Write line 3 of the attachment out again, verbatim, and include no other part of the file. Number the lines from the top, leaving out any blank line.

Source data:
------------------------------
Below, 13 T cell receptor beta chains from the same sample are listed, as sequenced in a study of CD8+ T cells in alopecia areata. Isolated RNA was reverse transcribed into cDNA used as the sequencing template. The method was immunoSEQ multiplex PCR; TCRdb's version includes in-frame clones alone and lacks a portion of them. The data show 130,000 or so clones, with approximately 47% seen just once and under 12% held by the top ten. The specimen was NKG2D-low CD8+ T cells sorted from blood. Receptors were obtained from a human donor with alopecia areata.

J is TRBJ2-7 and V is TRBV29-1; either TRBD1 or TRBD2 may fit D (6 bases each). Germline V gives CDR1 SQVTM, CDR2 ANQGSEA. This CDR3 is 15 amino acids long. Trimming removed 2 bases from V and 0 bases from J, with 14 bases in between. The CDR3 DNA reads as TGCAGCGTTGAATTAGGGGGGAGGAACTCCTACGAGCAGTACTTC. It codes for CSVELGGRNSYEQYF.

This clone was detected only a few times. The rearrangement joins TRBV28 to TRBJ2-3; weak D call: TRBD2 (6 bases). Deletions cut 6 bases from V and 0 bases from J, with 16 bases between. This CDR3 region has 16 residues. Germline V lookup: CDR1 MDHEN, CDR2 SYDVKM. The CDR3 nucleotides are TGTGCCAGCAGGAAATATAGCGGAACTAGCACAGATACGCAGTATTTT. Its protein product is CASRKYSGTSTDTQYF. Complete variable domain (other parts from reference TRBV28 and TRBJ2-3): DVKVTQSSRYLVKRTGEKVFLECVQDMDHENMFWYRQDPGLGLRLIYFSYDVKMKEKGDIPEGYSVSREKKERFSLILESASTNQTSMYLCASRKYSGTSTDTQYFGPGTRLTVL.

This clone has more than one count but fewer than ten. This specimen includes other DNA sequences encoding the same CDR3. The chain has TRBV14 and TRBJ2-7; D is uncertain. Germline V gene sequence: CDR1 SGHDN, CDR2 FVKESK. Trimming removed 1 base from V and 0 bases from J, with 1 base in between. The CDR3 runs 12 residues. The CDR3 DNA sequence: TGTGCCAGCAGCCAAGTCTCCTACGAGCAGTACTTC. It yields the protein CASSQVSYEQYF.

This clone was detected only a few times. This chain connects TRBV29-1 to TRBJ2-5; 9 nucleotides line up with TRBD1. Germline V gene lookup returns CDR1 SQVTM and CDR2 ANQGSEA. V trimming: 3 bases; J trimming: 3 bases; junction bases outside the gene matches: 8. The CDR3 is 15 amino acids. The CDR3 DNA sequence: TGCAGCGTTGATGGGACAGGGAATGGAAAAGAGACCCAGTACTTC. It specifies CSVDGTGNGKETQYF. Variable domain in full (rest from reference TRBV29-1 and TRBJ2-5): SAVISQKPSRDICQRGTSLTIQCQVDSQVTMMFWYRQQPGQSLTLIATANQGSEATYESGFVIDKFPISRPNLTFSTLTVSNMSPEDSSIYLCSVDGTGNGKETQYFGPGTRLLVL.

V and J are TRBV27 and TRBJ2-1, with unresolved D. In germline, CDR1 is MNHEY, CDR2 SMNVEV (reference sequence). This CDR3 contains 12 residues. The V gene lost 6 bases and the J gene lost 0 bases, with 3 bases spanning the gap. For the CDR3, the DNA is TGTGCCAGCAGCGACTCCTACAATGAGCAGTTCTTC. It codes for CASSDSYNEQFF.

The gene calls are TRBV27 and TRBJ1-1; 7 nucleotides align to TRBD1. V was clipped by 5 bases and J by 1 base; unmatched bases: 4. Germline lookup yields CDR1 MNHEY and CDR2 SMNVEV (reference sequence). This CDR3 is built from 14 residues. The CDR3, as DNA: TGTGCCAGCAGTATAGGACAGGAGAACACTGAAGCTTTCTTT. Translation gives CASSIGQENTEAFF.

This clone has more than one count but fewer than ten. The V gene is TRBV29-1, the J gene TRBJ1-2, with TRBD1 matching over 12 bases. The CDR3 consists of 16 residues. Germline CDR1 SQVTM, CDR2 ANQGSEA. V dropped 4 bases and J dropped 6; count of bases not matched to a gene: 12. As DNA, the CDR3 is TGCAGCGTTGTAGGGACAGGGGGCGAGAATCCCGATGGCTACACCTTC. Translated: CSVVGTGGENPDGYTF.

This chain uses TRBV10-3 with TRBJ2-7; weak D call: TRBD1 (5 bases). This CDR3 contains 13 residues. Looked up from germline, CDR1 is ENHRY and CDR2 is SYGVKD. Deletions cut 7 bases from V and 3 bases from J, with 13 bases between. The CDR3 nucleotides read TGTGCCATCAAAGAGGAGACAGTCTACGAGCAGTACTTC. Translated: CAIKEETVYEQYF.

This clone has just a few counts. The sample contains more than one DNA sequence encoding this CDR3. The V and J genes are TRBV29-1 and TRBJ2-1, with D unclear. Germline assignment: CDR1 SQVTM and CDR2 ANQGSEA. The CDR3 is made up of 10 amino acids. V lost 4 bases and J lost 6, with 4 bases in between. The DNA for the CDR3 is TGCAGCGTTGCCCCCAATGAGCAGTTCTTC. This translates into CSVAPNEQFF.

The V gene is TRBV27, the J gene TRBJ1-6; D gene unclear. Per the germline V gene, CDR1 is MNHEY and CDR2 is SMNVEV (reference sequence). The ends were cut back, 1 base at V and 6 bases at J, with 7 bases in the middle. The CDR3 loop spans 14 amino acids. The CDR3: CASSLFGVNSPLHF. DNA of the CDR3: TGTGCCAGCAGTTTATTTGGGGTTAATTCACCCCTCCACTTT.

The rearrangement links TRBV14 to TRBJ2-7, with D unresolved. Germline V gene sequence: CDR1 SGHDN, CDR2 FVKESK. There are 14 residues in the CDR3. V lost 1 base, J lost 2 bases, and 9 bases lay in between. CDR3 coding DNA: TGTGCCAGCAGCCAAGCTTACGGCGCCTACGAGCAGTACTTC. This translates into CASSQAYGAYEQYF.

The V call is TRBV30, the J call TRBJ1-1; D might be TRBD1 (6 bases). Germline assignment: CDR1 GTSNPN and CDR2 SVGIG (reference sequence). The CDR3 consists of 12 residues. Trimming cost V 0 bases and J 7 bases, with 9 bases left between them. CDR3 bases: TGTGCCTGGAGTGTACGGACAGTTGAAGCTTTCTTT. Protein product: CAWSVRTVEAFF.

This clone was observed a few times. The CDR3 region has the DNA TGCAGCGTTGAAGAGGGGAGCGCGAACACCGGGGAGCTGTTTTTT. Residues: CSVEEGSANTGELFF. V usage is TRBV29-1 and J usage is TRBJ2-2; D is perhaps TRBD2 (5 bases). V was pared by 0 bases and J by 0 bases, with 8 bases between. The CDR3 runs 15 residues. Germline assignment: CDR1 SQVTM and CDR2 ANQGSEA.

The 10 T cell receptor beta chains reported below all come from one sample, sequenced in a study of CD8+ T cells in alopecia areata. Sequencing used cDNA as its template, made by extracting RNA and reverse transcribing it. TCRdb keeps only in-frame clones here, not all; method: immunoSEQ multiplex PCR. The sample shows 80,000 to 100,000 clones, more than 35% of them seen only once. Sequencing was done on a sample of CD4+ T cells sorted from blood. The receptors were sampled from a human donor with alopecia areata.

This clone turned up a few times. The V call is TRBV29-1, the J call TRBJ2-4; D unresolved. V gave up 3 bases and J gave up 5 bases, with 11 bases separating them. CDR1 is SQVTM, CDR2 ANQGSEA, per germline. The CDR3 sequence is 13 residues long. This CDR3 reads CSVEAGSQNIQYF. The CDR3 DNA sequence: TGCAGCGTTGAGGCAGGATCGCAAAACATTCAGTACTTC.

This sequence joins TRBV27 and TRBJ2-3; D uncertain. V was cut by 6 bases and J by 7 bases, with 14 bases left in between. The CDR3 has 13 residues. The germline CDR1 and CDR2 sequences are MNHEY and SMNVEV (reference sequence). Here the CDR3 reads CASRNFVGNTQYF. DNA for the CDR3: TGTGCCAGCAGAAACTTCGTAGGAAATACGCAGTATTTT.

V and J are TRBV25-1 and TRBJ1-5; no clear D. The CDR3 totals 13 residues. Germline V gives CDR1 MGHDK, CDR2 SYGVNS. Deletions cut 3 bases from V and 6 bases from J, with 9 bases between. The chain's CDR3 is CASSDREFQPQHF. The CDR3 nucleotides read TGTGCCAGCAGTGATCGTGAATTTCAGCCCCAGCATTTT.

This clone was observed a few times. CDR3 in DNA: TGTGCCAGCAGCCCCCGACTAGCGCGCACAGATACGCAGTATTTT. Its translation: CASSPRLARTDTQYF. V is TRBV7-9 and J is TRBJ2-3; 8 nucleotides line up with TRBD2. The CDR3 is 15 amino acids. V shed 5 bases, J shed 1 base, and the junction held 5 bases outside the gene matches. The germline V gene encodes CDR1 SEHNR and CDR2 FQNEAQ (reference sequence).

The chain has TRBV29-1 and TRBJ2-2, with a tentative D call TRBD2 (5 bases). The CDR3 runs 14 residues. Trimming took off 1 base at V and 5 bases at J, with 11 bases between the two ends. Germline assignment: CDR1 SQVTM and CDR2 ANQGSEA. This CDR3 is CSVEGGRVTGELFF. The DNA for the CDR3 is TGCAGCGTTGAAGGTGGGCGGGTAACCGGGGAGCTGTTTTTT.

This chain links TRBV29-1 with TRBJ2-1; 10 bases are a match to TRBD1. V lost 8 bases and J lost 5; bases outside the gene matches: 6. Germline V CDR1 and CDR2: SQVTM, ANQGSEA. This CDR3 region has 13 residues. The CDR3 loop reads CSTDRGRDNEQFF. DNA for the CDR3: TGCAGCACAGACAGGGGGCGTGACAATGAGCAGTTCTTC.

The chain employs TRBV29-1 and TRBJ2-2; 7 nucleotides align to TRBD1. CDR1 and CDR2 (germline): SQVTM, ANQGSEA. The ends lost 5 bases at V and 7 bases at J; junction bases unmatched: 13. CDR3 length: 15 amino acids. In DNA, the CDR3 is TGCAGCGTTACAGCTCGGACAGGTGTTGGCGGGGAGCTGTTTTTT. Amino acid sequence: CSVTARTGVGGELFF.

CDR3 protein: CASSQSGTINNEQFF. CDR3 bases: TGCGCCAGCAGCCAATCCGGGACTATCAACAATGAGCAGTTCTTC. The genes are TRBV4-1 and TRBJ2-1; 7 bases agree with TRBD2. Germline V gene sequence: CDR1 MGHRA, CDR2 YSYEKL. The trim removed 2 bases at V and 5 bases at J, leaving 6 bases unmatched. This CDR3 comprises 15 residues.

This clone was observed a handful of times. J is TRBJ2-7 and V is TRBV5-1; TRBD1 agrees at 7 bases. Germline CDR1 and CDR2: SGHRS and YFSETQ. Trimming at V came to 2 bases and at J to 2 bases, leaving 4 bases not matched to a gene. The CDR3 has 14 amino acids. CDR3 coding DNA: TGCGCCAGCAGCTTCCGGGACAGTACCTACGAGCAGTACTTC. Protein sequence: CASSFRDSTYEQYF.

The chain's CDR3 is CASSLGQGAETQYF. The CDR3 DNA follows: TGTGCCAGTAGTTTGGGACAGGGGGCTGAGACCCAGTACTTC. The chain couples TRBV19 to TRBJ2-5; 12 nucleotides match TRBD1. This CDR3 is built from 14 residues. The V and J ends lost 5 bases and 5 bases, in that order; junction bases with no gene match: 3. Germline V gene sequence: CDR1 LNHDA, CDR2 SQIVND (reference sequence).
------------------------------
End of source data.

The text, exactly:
This clone was detected only a few times. The rearrangement joins TRBV28 to TRBJ2-3; weak D call: TRBD2 (6 bases). Deletions cut 6 bases from V and 0 bases from J, with 16 bases between. This CDR3 region has 16 residues. Germline V lookup: CDR1 MDHEN, CDR2 SYDVKM. The CDR3 nucleotides are TGTGCCAGCAGGAAATATAGCGGAACTAGCACAGATACGCAGTATTTT. Its protein product is CASRKYSGTSTDTQYF. Complete variable domain (other parts from reference TRBV28 and TRBJ2-3): DVKVTQSSRYLVKRTGEKVFLECVQDMDHENMFWYRQDPGLGLRLIYFSYDVKMKEKGDIPEGYSVSREKKERFSLILESASTNQTSMYLCASRKYSGTSTDTQYFGPGTRLTVL.